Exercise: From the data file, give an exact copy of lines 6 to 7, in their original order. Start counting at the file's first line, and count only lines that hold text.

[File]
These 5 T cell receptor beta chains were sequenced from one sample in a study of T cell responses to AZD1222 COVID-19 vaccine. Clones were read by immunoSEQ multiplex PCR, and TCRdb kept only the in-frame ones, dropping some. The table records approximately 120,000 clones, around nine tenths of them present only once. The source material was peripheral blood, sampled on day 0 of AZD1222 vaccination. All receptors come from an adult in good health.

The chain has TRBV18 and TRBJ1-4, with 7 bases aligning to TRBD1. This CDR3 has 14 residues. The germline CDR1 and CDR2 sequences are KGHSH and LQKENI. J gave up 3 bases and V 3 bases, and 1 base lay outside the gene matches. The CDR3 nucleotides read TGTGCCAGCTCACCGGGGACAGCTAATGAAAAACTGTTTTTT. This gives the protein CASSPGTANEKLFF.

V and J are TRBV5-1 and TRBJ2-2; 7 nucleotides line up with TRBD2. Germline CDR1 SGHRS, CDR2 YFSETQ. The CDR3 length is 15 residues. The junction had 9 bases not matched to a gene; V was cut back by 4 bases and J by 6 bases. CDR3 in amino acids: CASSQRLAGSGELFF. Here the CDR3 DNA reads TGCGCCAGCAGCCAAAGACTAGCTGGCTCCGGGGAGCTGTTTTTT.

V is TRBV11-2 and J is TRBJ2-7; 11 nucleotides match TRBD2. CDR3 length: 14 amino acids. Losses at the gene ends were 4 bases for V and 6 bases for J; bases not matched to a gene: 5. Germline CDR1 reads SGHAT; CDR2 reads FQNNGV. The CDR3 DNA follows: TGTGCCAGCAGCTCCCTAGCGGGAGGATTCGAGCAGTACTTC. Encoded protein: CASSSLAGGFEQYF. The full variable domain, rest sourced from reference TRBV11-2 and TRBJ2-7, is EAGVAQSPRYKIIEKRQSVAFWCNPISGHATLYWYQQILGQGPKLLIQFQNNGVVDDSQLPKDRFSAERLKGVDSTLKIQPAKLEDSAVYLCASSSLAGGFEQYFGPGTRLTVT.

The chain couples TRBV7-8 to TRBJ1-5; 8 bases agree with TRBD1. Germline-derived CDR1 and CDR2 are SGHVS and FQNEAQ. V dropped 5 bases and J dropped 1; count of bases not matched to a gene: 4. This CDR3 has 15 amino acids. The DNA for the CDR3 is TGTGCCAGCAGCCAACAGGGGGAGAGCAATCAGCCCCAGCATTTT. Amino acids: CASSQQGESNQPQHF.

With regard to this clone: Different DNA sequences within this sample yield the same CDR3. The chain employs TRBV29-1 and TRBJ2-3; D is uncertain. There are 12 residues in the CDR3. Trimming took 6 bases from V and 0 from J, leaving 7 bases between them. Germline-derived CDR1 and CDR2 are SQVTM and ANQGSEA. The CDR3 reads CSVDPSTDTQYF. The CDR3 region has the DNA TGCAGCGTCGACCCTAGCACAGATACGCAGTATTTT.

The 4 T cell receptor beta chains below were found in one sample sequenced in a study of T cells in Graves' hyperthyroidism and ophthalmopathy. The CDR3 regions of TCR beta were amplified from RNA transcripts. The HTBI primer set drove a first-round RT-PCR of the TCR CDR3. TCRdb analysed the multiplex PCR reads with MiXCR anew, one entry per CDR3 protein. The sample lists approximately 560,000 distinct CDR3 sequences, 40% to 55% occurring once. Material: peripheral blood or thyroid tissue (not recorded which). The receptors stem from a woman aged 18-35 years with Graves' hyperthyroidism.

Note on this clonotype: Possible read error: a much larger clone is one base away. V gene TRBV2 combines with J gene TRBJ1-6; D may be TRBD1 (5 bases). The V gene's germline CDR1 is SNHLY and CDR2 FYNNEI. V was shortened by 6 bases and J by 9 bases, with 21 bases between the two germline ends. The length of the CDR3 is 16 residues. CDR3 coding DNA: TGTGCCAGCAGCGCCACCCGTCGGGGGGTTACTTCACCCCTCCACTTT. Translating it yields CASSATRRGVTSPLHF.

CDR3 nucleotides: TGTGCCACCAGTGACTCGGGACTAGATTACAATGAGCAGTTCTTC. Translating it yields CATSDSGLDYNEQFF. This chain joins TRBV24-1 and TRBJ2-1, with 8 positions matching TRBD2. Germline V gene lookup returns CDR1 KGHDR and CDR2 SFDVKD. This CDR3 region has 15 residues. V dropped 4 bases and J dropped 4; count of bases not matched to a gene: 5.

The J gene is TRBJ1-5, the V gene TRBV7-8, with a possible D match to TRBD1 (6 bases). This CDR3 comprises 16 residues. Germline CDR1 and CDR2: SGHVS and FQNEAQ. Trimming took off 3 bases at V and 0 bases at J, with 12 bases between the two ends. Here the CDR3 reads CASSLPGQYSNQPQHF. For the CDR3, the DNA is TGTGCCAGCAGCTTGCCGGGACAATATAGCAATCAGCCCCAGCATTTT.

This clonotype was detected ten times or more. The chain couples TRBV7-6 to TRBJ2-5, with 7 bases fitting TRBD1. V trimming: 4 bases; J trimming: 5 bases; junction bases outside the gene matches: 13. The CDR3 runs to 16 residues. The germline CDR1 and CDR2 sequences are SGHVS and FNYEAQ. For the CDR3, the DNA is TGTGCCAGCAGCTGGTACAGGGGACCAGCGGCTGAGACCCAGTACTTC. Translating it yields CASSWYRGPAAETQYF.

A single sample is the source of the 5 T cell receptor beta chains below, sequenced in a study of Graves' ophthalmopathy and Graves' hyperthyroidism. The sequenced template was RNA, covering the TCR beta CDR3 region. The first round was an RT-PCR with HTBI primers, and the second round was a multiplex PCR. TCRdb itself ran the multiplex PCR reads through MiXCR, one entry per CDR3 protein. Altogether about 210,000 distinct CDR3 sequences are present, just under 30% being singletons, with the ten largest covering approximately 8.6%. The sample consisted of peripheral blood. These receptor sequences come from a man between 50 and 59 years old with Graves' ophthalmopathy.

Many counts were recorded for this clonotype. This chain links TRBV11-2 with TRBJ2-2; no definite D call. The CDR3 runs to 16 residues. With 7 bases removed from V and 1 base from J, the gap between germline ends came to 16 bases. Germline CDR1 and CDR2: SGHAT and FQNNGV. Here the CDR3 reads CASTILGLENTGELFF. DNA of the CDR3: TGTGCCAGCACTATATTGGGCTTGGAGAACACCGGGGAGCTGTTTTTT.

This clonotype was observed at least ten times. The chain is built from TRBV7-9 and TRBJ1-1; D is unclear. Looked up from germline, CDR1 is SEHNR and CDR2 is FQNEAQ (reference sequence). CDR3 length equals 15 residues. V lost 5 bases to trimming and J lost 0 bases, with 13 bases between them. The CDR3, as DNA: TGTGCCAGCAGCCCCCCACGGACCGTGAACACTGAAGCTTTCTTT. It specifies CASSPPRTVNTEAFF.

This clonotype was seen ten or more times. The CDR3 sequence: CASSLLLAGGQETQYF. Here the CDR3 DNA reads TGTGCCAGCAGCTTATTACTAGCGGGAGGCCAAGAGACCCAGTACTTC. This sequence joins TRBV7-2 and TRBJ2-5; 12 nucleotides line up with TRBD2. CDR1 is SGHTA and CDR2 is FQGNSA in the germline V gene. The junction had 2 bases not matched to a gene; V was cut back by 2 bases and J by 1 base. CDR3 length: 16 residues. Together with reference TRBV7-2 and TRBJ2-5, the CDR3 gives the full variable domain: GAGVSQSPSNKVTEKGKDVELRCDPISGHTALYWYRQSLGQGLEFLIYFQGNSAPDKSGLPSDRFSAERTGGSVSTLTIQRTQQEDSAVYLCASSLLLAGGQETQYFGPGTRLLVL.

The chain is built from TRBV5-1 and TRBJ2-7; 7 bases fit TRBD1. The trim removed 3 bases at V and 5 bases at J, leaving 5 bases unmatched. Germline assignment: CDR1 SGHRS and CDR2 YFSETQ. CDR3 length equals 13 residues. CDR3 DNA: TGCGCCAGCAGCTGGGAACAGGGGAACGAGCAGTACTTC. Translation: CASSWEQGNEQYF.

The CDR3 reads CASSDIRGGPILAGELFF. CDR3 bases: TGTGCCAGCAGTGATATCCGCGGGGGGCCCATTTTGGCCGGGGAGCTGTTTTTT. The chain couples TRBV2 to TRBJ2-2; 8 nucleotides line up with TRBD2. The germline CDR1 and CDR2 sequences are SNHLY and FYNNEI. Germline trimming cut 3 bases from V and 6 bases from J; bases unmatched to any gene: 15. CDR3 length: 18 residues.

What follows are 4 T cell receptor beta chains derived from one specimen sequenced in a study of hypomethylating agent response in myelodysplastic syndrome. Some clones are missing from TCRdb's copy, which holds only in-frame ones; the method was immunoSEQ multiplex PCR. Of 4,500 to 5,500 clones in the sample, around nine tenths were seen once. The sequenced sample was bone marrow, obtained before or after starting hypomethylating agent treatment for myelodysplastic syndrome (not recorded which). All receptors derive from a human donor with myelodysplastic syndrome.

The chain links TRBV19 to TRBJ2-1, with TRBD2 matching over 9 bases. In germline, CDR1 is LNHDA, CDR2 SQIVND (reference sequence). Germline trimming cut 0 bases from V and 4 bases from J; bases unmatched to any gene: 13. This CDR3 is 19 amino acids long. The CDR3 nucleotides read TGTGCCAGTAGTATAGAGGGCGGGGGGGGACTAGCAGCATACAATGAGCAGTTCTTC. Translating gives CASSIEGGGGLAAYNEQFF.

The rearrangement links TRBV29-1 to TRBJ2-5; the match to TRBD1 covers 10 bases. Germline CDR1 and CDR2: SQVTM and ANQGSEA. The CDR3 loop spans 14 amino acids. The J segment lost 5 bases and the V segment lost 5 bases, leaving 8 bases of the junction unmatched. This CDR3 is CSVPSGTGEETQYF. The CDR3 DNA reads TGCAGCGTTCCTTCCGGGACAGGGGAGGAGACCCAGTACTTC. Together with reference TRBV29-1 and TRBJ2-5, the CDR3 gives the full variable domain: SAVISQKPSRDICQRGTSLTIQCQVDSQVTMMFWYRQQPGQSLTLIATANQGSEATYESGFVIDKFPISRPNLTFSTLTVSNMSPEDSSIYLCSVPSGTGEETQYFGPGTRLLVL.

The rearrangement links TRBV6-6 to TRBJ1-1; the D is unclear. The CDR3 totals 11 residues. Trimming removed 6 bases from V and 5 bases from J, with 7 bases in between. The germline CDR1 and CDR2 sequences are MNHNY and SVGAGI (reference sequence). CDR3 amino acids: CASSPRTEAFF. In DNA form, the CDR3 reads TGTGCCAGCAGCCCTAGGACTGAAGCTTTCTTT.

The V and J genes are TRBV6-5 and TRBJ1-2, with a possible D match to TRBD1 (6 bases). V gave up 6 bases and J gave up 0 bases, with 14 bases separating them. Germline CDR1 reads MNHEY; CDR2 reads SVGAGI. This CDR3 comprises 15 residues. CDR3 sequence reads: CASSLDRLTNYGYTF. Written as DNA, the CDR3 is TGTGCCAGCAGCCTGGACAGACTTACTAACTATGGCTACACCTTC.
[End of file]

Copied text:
With regard to this clone: Different DNA sequences within this sample yield the same CDR3. The chain employs TRBV29-1 and TRBJ2-3; D is uncertain. There are 12 residues in the CDR3. Trimming took 6 bases from V and 0 from J, leaving 7 bases between them. Germline-derived CDR1 and CDR2 are SQVTM and ANQGSEA. The CDR3 reads CSVDPSTDTQYF. The CDR3 region has the DNA TGCAGCGTCGACCCTAGCACAGATACGCAGTATTTT.

The 4 T cell receptor beta chains below were found in one sample sequenced in a study of T cells in Graves' hyperthyroidism and ophthalmopathy. The CDR3 regions of TCR beta were amplified from RNA transcripts. The HTBI primer set drove a first-round RT-PCR of the TCR CDR3. TCRdb analysed the multiplex PCR reads with MiXCR anew, one entry per CDR3 protein. The sample lists approximately 560,000 distinct CDR3 sequences, 40% to 55% occurring once. Material: peripheral blood or thyroid tissue (not recorded which). The receptors stem from a woman aged 18-35 years with Graves' hyperthyroidism.